How to Build Your Business Community
Your squad, your tribe, your people.
OK, no one calls them that anymore but you know what I mean.
Having a network of people around your business is SO important, which is where building a community comes in.
You’re going to be hearing lots of marketers talking about this over the coming months, post lockdown. It’s all about getting people not just to buy from you but to remember you, buy from you again or, at the very least, recommend you to their friends and associates.
The key to a sustainable business
If you’re the kind of person in business who isn’t interested in customer retention, is more about making as much money out of somebody as quickly as possible before moving on, then that’s fine, but this article ain’t for you.
This is for people who want to build a sustainable business. Plus, we all know it’s harder and more expensive to attract a new customer than it is to get an existing customer to repeat purchase or refer you to their network.
Who’s doing it well
A great example is the beer company, Beer52.
They send their customers a case of beer every month. The Beer52 team sources craft ales produced by different microbreweries, which are usually family-owned, then sends you a selection. The case is always accompanied by their magazine called Ferment. This contains stories about that month’s microbreweries, and this is the real nice touch. It brings you into their community.
Now, I significantly cut back on drinking alcohol in the new year. I’d had a good 30-year run at it and thought I’d better look after my health a bit more! So, as a treat every month, I get my eight beers from Beer52 and that is the only alcohol I have.
Instead of buying beer from the shop, where there’s no relationship at all, I chose Beer52. Of course, the beers are great, but to encourage me to keep buying from them, they’ve built this cool community and again the Ferment magazine drives that.
They also have a referral scheme in the form of vouchers, which you can send to friends that give them a couple of free beer. Free beer?! Marvellous!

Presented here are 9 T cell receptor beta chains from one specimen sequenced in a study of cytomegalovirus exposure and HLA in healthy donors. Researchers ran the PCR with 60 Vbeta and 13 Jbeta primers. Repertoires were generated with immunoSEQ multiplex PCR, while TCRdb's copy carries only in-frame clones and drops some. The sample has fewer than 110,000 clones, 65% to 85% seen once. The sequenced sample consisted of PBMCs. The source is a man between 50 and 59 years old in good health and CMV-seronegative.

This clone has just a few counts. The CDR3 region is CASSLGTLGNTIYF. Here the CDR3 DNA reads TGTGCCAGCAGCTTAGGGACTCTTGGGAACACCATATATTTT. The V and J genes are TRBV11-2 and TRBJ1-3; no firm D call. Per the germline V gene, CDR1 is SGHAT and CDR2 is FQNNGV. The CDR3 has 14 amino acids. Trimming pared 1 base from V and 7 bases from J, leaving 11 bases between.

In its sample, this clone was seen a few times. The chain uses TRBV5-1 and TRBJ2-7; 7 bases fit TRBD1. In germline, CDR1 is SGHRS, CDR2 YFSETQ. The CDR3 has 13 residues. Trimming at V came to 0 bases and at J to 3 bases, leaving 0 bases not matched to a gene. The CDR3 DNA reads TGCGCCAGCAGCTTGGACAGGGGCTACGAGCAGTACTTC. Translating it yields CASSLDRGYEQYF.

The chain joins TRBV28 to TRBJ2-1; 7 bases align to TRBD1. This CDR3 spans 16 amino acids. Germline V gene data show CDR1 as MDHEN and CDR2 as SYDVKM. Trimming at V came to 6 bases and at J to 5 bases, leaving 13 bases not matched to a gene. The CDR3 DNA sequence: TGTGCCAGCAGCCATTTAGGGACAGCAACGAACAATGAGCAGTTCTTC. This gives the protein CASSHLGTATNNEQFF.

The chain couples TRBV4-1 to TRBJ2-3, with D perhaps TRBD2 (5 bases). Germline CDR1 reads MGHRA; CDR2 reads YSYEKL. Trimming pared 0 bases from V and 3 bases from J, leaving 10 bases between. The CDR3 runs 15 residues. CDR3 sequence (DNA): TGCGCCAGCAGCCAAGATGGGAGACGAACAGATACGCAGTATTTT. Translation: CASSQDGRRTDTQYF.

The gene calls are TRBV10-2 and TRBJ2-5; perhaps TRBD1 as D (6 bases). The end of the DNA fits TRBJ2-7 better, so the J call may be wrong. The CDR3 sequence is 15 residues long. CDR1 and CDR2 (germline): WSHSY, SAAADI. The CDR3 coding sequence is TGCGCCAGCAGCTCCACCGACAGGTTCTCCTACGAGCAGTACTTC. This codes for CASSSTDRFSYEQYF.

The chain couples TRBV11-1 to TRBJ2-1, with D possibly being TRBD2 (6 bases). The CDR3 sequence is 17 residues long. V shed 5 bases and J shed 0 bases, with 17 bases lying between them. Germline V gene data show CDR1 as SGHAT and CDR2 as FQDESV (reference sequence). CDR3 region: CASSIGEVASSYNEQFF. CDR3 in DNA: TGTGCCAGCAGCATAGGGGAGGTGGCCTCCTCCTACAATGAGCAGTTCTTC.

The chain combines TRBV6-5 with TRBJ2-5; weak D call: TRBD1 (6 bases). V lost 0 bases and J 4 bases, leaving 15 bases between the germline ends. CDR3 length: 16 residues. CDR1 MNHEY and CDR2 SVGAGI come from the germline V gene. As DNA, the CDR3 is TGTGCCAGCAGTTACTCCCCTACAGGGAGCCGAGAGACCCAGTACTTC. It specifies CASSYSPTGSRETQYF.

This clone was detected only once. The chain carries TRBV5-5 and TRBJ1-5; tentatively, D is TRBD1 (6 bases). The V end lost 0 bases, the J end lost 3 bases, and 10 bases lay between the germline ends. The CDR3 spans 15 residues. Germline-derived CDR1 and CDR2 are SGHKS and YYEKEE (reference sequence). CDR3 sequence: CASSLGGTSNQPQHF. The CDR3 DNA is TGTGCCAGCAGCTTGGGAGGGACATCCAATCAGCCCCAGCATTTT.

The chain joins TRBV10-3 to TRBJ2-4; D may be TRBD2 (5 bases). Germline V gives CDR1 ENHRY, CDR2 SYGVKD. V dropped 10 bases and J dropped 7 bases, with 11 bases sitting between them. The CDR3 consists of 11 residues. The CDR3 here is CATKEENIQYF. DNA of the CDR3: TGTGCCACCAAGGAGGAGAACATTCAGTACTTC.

It’s the little touches
Beer52 has a strong social media presence, as you’d expect, and they partner with a number of other companies that deliver stuff.
Let’s say you buy a shirt online. You’re excited to receive it in the post. You’re in a good frame of mind as you open it. Which is why you’ll usually find various leaflets inside from other businesses, similar in ethos to the shirt company you’ve just bought off.
Beer52 does this a lot with their vouchers, which always stand out as the design is exciting and fun. This is important. You’ve got to be fun to stand out from the crowd. Unless, perhaps you’re a funeral director or something….
(As a business owner, I love seeing Beer52’s marketing as it shows they are investing in growing their brand and, yes, community. They’re not sitting back and hoping their business will thrive by magic.)
Hopefully, at the very least you’re staying in touch with your database by email. This can be a nice little touch too rather than standard and formulaic. Would your emails make me take note? Are they boring or engaging?
Here’s a biggie – are your emails different to your competitors’ emails?
If you’re selling stuff online, the first email that a new customer gets is CRUCIAL. It’s probably a receipt, right? Is it just a “here is a receipt for your order, thank you very much” or has it got some life and spark in it? A funny message or gif, with first name personalisation?
Don’t be afraid to stand out in your community
If you do have an initial email that is different to every other email your customer receives, straightaway they’re going to start buying into you more. Then, of course, you’ve got to nurture that relationship.
Whether that’s sending out a monthly magazine, an e-newsletter, or running Facebook Ads that target people who’ve already bought from you, it’s important to look after that relationship. As I always say, the worst number in marketing is one.
The above of course does require time, effort and money. Which is why most businesses don’t bother. I’d say find the time, make the effort and invest the money. Do what your competitors don’t or won’t.
You need a range of marketing pillars supporting your business. And if you’ve got all these different pillars supporting your business, it doesn’t matter if one falls down because you’ve got all these other pillars in place.
But, all together, they will build a community.
Get people to buy from you, yes, but if you stay in touch with them and are informal and different from your competitors, you’ll have repeat customers and referrers for life. Well, OK, a much longer time than if you hadn’t bothered….
If you need help building a loyal community, feel free to book a Discovery Call with me today.
Take care and stay safe.
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